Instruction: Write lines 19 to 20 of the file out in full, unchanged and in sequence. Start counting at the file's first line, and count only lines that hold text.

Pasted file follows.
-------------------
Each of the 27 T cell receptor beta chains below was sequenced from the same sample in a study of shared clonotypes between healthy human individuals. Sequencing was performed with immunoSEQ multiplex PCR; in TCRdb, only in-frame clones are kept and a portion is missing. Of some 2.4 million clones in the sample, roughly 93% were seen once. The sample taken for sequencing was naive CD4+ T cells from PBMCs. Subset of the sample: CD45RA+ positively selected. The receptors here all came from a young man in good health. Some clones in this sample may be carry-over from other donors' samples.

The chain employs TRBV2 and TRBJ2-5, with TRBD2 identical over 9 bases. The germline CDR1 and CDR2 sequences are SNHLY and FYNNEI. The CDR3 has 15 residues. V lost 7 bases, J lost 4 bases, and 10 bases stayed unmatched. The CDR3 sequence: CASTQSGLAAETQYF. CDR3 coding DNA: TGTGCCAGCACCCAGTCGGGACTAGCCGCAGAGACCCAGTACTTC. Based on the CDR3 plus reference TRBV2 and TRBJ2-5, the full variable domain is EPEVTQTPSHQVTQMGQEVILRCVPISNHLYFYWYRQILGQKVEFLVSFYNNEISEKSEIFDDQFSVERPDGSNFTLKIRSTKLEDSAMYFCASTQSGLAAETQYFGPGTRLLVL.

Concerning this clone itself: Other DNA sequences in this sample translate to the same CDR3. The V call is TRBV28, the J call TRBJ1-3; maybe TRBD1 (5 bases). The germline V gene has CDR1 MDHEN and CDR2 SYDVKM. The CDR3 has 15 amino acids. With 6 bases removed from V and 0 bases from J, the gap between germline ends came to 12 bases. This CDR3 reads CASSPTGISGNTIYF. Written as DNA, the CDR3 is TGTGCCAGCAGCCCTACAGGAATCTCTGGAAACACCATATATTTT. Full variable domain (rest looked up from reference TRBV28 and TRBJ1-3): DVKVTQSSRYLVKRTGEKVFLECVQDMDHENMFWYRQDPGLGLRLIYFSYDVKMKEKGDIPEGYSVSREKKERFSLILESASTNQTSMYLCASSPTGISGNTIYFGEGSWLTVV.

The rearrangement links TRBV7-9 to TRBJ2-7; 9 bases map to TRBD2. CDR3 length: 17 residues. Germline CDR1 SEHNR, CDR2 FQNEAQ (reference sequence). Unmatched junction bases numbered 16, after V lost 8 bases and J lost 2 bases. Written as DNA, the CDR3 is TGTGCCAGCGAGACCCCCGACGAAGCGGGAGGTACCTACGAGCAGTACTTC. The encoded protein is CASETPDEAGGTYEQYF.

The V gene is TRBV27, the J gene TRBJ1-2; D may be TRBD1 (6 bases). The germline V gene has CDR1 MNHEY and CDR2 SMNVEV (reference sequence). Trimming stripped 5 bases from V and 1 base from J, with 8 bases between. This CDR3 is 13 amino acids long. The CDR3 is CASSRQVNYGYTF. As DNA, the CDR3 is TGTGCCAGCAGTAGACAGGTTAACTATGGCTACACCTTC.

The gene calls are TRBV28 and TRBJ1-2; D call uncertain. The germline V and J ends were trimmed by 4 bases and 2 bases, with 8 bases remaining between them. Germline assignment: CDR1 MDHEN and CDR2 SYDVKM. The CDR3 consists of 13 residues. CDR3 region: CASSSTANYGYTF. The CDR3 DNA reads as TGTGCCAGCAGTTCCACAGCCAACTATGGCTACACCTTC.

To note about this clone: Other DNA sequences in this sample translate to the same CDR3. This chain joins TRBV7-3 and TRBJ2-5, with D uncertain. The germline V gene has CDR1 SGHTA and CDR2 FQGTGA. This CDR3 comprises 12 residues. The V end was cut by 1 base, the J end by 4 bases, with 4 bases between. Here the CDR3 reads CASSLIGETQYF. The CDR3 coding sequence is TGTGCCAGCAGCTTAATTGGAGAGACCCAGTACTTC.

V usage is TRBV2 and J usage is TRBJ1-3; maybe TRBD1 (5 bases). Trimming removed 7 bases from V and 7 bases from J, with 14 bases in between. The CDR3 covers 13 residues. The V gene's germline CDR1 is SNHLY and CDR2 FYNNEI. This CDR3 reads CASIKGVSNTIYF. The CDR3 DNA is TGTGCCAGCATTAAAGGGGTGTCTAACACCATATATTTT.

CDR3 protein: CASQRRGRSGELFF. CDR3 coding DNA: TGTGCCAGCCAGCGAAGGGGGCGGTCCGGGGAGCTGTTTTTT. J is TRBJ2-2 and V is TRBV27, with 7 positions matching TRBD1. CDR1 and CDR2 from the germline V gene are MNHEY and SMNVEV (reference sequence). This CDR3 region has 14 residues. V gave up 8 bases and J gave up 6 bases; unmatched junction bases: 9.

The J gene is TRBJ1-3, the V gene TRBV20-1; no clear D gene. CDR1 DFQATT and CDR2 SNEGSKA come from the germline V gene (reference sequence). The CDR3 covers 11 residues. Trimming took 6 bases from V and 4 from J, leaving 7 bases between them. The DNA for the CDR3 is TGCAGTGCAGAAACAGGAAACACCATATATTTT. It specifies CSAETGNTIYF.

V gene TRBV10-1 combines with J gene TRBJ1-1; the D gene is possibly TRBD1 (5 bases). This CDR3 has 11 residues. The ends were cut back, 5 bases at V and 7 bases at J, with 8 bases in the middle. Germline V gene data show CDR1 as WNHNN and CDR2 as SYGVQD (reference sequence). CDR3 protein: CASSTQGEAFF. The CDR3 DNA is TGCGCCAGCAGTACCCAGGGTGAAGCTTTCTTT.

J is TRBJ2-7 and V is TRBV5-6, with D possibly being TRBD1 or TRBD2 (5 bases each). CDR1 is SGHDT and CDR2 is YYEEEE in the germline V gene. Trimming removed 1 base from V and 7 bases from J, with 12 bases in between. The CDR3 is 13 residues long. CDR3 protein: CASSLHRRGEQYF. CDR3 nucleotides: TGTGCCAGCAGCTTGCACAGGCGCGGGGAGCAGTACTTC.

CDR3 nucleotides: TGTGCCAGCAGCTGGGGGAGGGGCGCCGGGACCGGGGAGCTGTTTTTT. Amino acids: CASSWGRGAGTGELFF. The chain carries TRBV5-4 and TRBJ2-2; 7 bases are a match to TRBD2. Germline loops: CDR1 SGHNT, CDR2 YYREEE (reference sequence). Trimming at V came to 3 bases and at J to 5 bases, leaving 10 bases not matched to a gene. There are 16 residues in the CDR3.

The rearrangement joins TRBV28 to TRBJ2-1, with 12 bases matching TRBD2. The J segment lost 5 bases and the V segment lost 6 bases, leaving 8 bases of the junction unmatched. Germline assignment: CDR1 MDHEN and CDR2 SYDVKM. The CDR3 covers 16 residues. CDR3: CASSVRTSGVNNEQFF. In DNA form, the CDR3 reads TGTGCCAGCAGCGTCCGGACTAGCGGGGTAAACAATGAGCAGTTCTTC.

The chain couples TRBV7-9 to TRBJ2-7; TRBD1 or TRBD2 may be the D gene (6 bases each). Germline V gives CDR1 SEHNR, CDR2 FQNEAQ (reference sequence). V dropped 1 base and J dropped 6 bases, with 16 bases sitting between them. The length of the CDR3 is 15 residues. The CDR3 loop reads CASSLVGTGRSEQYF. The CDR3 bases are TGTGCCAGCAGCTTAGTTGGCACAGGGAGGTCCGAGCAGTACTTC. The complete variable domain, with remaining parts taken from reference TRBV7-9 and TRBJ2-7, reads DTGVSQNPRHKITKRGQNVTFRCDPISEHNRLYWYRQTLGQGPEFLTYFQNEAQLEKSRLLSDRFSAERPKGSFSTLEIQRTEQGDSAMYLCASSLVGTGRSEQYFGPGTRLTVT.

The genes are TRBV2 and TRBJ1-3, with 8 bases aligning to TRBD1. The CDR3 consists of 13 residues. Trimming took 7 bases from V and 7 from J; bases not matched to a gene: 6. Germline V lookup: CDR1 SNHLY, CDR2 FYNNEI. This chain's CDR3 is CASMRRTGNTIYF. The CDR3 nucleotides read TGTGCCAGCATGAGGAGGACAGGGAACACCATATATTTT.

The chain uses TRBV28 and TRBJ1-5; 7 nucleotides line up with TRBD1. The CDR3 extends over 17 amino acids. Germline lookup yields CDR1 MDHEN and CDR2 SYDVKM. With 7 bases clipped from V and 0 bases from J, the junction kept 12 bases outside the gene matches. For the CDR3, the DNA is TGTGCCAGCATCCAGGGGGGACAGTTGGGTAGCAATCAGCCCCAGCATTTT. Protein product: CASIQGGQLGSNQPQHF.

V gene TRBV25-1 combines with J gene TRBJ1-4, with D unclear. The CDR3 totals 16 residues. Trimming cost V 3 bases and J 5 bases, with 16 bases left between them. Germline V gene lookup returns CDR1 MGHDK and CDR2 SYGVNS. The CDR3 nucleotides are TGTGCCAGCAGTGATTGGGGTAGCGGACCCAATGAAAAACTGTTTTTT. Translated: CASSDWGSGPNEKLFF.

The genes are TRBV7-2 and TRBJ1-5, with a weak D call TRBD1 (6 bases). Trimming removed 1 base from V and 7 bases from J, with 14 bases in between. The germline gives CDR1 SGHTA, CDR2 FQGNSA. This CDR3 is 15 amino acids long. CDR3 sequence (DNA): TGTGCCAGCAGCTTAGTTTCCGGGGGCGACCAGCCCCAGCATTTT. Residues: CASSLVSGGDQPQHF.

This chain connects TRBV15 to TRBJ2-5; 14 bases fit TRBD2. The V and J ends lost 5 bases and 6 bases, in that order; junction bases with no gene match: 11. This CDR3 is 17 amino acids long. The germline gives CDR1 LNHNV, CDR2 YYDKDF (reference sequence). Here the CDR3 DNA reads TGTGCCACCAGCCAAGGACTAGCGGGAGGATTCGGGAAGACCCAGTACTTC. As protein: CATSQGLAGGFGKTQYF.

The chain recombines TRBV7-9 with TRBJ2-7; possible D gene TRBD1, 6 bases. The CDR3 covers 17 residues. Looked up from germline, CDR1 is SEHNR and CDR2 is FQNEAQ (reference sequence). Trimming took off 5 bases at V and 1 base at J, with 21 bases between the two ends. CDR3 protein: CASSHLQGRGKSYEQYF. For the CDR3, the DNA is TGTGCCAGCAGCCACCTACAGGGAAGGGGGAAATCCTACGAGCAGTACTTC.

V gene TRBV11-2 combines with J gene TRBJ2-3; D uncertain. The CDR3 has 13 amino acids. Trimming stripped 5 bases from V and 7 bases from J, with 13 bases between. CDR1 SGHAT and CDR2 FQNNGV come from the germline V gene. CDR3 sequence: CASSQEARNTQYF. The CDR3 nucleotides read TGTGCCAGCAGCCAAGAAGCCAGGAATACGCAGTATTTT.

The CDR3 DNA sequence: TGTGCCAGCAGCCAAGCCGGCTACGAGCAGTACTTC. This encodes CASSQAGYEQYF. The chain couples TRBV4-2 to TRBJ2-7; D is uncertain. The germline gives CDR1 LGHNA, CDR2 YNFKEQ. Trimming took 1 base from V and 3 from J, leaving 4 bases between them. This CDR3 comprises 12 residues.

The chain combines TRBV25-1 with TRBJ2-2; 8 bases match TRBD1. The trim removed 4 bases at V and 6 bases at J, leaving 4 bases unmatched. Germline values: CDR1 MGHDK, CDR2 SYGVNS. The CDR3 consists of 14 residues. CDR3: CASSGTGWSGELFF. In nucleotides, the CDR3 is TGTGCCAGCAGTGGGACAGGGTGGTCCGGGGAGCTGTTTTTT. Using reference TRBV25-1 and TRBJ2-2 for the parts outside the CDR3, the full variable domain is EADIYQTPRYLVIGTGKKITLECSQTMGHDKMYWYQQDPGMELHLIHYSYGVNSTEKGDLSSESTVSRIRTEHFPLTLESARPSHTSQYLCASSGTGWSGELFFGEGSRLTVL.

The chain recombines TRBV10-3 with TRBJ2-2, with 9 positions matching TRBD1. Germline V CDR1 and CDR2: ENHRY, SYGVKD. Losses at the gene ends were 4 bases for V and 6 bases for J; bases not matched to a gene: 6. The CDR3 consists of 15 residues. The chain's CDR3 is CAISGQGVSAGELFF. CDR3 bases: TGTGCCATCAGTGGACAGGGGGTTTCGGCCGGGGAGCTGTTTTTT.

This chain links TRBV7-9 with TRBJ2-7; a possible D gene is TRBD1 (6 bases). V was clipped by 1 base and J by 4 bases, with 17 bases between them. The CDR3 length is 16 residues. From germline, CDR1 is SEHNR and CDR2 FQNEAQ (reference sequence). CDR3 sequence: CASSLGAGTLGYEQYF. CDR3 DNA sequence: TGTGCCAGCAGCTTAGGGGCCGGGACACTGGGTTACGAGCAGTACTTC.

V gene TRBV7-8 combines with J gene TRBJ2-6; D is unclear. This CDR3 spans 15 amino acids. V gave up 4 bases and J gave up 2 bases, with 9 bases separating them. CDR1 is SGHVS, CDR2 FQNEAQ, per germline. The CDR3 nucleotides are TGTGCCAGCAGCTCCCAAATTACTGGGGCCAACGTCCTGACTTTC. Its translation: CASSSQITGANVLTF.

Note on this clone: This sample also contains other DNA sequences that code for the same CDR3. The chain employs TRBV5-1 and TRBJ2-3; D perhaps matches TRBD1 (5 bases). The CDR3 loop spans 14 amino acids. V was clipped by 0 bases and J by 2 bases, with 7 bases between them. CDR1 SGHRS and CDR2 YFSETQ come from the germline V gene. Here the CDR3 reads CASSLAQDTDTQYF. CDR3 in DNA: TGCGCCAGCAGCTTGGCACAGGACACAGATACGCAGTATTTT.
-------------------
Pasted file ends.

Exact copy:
The genes are TRBV7-2 and TRBJ1-5, with a weak D call TRBD1 (6 bases). Trimming removed 1 base from V and 7 bases from J, with 14 bases in between. The germline gives CDR1 SGHTA, CDR2 FQGNSA. This CDR3 is 15 amino acids long. CDR3 sequence (DNA): TGTGCCAGCAGCTTAGTTTCCGGGGGCGACCAGCCCCAGCATTTT. Residues: CASSLVSGGDQPQHF.

This chain connects TRBV15 to TRBJ2-5; 14 bases fit TRBD2. The V and J ends lost 5 bases and 6 bases, in that order; junction bases with no gene match: 11. This CDR3 is 17 amino acids long. The germline gives CDR1 LNHNV, CDR2 YYDKDF (reference sequence). Here the CDR3 DNA reads TGTGCCACCAGCCAAGGACTAGCGGGAGGATTCGGGAAGACCCAGTACTTC. As protein: CATSQGLAGGFGKTQYF.